Even though running is experiencing a healthy boom in participants, the COVID pandemic has crept into the crevices of our beloved sport. We all need to help endurance sports.
Many running-related businesses, including races, fall under the "small business" umbrella, and their fate is as unsure as any other business these days.
With that in mind, we asked you and the races and brands we've worked with over the years how to best support all aspects our sport. Not surprisingly, you didn't disappoint; we all want to be sure our sport stays as solid as your quads and vibrant as that finish-line feeling.
Below are a range of ideas from scavenger hunts to soothing skin creams. Check them out, and let us know in the comments below if we've missed any ways to help endurance sports. We'll continue to add to this post until we are all back and running strong.
- Not sure what shoe to buy? Give them a call and talk through your running history + shoe preferences. They can face time you with options.
- Remember that sports nutrition has an expiration date, so if your running fuel shelf is empty, buy off of their shelves.
- Many running stores are offering curbside pickups or even super cool bike delivery. Speaking of bikes, many bike shops are offering tune-ups and purchases, so reach out for help with wheels.
- Buy gift cards or make future appointments with massage therapists, physical therapists, chiropractors, other care-givers.
- Consider buying gift cards or otherwise supporting local running store employees who may be furloughed or out of work right now.
- Follow local stores, nearby races, and running clubs on social media to see the cool scavenger hunts, challenges and races you can do that help with COVID or other worthy charities:
- Here are a few suggestions:
Twin Cities in Motion: Run For All: April 24-26
Charm City Run (Maryland) Live Give Run Virtual Race Challenge: Through April 30
Boston Bulldogs Run for Recovery Virtual 5K: May 14-16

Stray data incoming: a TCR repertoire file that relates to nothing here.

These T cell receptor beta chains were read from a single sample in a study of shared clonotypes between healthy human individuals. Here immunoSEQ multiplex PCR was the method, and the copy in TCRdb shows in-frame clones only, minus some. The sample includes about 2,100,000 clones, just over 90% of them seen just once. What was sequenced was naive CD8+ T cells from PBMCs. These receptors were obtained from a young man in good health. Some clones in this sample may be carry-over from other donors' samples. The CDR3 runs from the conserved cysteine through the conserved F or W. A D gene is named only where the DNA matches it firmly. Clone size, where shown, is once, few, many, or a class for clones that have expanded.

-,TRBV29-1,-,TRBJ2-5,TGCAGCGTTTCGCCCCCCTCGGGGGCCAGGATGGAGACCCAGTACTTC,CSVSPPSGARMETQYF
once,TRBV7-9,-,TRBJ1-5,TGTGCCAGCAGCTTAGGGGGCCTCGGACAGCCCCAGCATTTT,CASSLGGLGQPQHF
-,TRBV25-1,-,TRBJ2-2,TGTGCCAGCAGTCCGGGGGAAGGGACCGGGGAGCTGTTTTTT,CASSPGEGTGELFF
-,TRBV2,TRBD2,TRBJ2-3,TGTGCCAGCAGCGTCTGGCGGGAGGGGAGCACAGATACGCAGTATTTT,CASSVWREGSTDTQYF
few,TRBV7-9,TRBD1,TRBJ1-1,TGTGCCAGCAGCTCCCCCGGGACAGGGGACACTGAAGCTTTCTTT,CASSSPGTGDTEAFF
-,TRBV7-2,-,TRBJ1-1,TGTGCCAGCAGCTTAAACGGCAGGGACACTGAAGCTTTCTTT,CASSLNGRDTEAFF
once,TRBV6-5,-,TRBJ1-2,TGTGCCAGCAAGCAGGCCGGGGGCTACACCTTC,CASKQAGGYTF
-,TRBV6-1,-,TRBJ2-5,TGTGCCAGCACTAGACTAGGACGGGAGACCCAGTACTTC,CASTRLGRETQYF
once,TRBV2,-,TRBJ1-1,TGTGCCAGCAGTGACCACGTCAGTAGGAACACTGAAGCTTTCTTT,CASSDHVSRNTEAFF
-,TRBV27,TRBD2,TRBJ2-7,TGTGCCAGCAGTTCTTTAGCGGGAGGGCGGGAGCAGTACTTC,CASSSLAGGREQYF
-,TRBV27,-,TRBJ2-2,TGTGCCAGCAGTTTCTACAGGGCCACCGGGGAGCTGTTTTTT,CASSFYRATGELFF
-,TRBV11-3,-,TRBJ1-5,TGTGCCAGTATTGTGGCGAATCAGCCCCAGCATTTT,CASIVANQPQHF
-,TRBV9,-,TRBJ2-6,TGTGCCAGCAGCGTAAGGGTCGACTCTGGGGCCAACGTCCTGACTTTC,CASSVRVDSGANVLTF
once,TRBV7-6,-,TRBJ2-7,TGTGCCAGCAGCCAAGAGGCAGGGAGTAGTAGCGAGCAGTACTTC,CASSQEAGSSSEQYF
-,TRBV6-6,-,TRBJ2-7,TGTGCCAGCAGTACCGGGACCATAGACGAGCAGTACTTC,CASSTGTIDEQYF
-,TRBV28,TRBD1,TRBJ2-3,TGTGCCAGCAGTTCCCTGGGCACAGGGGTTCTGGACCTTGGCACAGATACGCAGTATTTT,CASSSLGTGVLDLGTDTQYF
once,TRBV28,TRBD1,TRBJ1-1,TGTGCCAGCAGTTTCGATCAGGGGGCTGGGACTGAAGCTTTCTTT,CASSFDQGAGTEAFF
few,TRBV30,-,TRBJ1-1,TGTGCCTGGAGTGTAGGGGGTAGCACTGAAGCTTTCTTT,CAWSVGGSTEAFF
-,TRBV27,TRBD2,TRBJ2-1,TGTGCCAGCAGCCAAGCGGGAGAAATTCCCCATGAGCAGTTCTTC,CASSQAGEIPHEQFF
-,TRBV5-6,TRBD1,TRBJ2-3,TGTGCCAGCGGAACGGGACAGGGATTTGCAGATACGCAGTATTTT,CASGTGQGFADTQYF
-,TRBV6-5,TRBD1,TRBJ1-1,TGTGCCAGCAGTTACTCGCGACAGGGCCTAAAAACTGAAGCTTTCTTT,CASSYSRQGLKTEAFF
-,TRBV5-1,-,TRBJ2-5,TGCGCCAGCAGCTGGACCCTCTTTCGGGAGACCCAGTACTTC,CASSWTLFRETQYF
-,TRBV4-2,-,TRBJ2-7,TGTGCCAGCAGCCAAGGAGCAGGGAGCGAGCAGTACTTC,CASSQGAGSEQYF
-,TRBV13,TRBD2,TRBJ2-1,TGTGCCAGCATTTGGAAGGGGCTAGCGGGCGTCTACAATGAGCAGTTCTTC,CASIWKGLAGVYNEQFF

#Climb4Community Challenge in Pacific Northwest: Through June 11
Team Quarantine in Lander, Wyoming: Through May 3
- The Endurance Sports Coalition, a combination of running, cycling, triathlon and other endurance events, creates one united voice for the endurance sports industry, which accounts for 50,000 events annually, 500,000 jobs, and provides health and fitness experiences to 30 million Americans. Sign the petition to ask, "Congress and the White House to consider extending payroll protection programs and additional business survival grants" and/or write to your congressperson: Take action here.
- Many races are non-profit and run by a skeleton staff—and plenty of volunteers. Add in the fact that it can take over a year to organize an event (permits, law enforcement, street closures, start + finish line features, aid stations, etc.), and it's abundantly clear: Nobody who wants a race to go on more than a race director. Before you aim your frustration about your race being canceled at the person who had to make the rough decision, step back and put yourself in his or her shoes.
- If your race is canceled and you are are given the choice of a refund or contribution, pick the latter. This will help keep the race going so you can enjoy it next year.
- Extra points for making somebody laugh.
- Your chapped hands and your wrinkles around your eyes (who me?) will thank you for this gem from Nature's Gem.
- Now's an ideal time to destink all your Lycra—and your kids sporting equipment with Win Sports Detergent; grab the deal here on Amazon.
- Put some bounce in your step—and donate to the World Health Organization—with some fresh Balega socks.
- Grab a new springy pair of kicks—and save some serious bucks—at Topo Athletic, shoes made for the form of your foot.
- Check out your mobility and movement patterns with this series of self-analyzing videos that help you discover your underlying mobility and stability imbalances, and then show you how to correct them and apply them to your running form.
- The Superhero in Scrubs Bibboards are not only adorable, they also pin your mask, no ears needed. (Ear fatigue is real.)